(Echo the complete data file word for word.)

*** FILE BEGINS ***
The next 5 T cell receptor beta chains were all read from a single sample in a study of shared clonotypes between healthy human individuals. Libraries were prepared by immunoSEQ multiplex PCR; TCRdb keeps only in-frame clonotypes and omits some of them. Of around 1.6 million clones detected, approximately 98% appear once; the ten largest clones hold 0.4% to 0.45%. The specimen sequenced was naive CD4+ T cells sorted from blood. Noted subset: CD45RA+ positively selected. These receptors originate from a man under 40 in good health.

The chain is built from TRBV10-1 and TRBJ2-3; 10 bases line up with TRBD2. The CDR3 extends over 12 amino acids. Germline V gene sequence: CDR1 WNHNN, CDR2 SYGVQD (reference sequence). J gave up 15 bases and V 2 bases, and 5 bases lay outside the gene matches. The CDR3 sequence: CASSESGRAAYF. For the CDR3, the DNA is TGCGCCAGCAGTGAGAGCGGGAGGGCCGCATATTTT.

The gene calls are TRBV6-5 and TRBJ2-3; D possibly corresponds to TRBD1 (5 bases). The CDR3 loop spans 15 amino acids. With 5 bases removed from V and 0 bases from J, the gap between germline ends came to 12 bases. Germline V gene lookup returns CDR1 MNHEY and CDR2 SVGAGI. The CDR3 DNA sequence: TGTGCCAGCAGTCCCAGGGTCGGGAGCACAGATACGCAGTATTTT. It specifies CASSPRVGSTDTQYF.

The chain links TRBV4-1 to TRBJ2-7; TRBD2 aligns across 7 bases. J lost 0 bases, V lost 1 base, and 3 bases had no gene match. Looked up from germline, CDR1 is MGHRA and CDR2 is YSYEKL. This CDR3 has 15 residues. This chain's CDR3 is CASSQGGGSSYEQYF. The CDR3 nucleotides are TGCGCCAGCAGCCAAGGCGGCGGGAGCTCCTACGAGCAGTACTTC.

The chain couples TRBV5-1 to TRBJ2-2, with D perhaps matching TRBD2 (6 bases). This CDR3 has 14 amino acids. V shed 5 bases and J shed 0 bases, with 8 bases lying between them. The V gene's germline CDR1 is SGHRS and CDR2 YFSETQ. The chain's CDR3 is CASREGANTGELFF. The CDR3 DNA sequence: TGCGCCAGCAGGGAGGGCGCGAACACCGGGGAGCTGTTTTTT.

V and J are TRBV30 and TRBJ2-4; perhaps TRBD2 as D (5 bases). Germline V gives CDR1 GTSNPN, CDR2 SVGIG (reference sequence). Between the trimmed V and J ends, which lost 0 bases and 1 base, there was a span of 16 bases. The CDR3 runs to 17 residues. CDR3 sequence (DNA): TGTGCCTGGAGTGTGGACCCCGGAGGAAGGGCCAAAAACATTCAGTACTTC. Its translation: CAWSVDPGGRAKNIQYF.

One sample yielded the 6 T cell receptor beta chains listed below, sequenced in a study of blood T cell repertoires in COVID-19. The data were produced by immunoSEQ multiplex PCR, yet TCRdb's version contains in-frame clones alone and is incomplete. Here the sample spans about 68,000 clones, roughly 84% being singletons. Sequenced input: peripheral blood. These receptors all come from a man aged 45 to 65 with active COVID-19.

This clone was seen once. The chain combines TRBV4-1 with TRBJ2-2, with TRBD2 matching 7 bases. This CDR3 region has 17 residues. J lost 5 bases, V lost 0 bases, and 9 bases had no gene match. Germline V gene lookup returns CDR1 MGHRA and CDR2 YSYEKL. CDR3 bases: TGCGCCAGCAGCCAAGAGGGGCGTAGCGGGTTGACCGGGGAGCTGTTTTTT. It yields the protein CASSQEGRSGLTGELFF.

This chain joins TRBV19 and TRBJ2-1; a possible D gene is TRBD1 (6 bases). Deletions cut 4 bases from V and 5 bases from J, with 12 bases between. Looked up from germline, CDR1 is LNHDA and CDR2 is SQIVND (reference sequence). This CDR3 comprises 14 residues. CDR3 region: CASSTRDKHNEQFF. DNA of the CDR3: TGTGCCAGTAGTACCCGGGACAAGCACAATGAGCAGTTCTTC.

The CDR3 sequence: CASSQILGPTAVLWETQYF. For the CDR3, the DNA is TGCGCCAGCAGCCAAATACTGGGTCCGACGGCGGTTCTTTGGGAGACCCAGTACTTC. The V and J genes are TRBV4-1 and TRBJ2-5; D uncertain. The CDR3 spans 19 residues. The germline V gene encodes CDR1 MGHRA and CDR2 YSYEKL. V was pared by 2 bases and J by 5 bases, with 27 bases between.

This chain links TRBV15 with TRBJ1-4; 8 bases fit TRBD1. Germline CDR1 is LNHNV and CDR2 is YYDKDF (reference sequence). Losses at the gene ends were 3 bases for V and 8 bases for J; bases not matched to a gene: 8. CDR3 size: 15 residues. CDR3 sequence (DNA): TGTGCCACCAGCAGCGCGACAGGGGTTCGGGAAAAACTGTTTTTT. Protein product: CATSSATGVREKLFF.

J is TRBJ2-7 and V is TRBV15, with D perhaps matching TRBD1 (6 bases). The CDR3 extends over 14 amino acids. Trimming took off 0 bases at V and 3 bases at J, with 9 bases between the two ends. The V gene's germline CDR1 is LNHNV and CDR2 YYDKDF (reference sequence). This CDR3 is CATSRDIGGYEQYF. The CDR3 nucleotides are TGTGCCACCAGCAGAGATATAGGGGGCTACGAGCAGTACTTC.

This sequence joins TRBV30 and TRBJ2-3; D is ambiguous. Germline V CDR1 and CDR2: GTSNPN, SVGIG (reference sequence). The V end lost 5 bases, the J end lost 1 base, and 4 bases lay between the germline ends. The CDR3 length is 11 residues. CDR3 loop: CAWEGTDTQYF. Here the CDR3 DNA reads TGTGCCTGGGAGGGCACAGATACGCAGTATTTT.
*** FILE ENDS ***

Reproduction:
The next 5 T cell receptor beta chains were all read from a single sample in a study of shared clonotypes between healthy human individuals. Libraries were prepared by immunoSEQ multiplex PCR; TCRdb keeps only in-frame clonotypes and omits some of them. Of around 1.6 million clones detected, approximately 98% appear once; the ten largest clones hold 0.4% to 0.45%. The specimen sequenced was naive CD4+ T cells sorted from blood. Noted subset: CD45RA+ positively selected. These receptors originate from a man under 40 in good health.

The chain is built from TRBV10-1 and TRBJ2-3; 10 bases line up with TRBD2. The CDR3 extends over 12 amino acids. Germline V gene sequence: CDR1 WNHNN, CDR2 SYGVQD (reference sequence). J gave up 15 bases and V 2 bases, and 5 bases lay outside the gene matches. The CDR3 sequence: CASSESGRAAYF. For the CDR3, the DNA is TGCGCCAGCAGTGAGAGCGGGAGGGCCGCATATTTT.

The gene calls are TRBV6-5 and TRBJ2-3; D possibly corresponds to TRBD1 (5 bases). The CDR3 loop spans 15 amino acids. With 5 bases removed from V and 0 bases from J, the gap between germline ends came to 12 bases. Germline V gene lookup returns CDR1 MNHEY and CDR2 SVGAGI. The CDR3 DNA sequence: TGTGCCAGCAGTCCCAGGGTCGGGAGCACAGATACGCAGTATTTT. It specifies CASSPRVGSTDTQYF.

The chain links TRBV4-1 to TRBJ2-7; TRBD2 aligns across 7 bases. J lost 0 bases, V lost 1 base, and 3 bases had no gene match. Looked up from germline, CDR1 is MGHRA and CDR2 is YSYEKL. This CDR3 has 15 residues. This chain's CDR3 is CASSQGGGSSYEQYF. The CDR3 nucleotides are TGCGCCAGCAGCCAAGGCGGCGGGAGCTCCTACGAGCAGTACTTC.

The chain couples TRBV5-1 to TRBJ2-2, with D perhaps matching TRBD2 (6 bases). This CDR3 has 14 amino acids. V shed 5 bases and J shed 0 bases, with 8 bases lying between them. The V gene's germline CDR1 is SGHRS and CDR2 YFSETQ. The chain's CDR3 is CASREGANTGELFF. The CDR3 DNA sequence: TGCGCCAGCAGGGAGGGCGCGAACACCGGGGAGCTGTTTTTT.

V and J are TRBV30 and TRBJ2-4; perhaps TRBD2 as D (5 bases). Germline V gives CDR1 GTSNPN, CDR2 SVGIG (reference sequence). Between the trimmed V and J ends, which lost 0 bases and 1 base, there was a span of 16 bases. The CDR3 runs to 17 residues. CDR3 sequence (DNA): TGTGCCTGGAGTGTGGACCCCGGAGGAAGGGCCAAAAACATTCAGTACTTC. Its translation: CAWSVDPGGRAKNIQYF.

One sample yielded the 6 T cell receptor beta chains listed below, sequenced in a study of blood T cell repertoires in COVID-19. The data were produced by immunoSEQ multiplex PCR, yet TCRdb's version contains in-frame clones alone and is incomplete. Here the sample spans about 68,000 clones, roughly 84% being singletons. Sequenced input: peripheral blood. These receptors all come from a man aged 45 to 65 with active COVID-19.

This clone was seen once. The chain combines TRBV4-1 with TRBJ2-2, with TRBD2 matching 7 bases. This CDR3 region has 17 residues. J lost 5 bases, V lost 0 bases, and 9 bases had no gene match. Germline V gene lookup returns CDR1 MGHRA and CDR2 YSYEKL. CDR3 bases: TGCGCCAGCAGCCAAGAGGGGCGTAGCGGGTTGACCGGGGAGCTGTTTTTT. It yields the protein CASSQEGRSGLTGELFF.

This chain joins TRBV19 and TRBJ2-1; a possible D gene is TRBD1 (6 bases). Deletions cut 4 bases from V and 5 bases from J, with 12 bases between. Looked up from germline, CDR1 is LNHDA and CDR2 is SQIVND (reference sequence). This CDR3 comprises 14 residues. CDR3 region: CASSTRDKHNEQFF. DNA of the CDR3: TGTGCCAGTAGTACCCGGGACAAGCACAATGAGCAGTTCTTC.

The CDR3 sequence: CASSQILGPTAVLWETQYF. For the CDR3, the DNA is TGCGCCAGCAGCCAAATACTGGGTCCGACGGCGGTTCTTTGGGAGACCCAGTACTTC. The V and J genes are TRBV4-1 and TRBJ2-5; D uncertain. The CDR3 spans 19 residues. The germline V gene encodes CDR1 MGHRA and CDR2 YSYEKL. V was pared by 2 bases and J by 5 bases, with 27 bases between.

This chain links TRBV15 with TRBJ1-4; 8 bases fit TRBD1. Germline CDR1 is LNHNV and CDR2 is YYDKDF (reference sequence). Losses at the gene ends were 3 bases for V and 8 bases for J; bases not matched to a gene: 8. CDR3 size: 15 residues. CDR3 sequence (DNA): TGTGCCACCAGCAGCGCGACAGGGGTTCGGGAAAAACTGTTTTTT. Protein product: CATSSATGVREKLFF.

J is TRBJ2-7 and V is TRBV15, with D perhaps matching TRBD1 (6 bases). The CDR3 extends over 14 amino acids. Trimming took off 0 bases at V and 3 bases at J, with 9 bases between the two ends. The V gene's germline CDR1 is LNHNV and CDR2 YYDKDF (reference sequence). This CDR3 is CATSRDIGGYEQYF. The CDR3 nucleotides are TGTGCCACCAGCAGAGATATAGGGGGCTACGAGCAGTACTTC.

This sequence joins TRBV30 and TRBJ2-3; D is ambiguous. Germline V CDR1 and CDR2: GTSNPN, SVGIG (reference sequence). The V end lost 5 bases, the J end lost 1 base, and 4 bases lay between the germline ends. The CDR3 length is 11 residues. CDR3 loop: CAWEGTDTQYF. Here the CDR3 DNA reads TGTGCCTGGGAGGGCACAGATACGCAGTATTTT.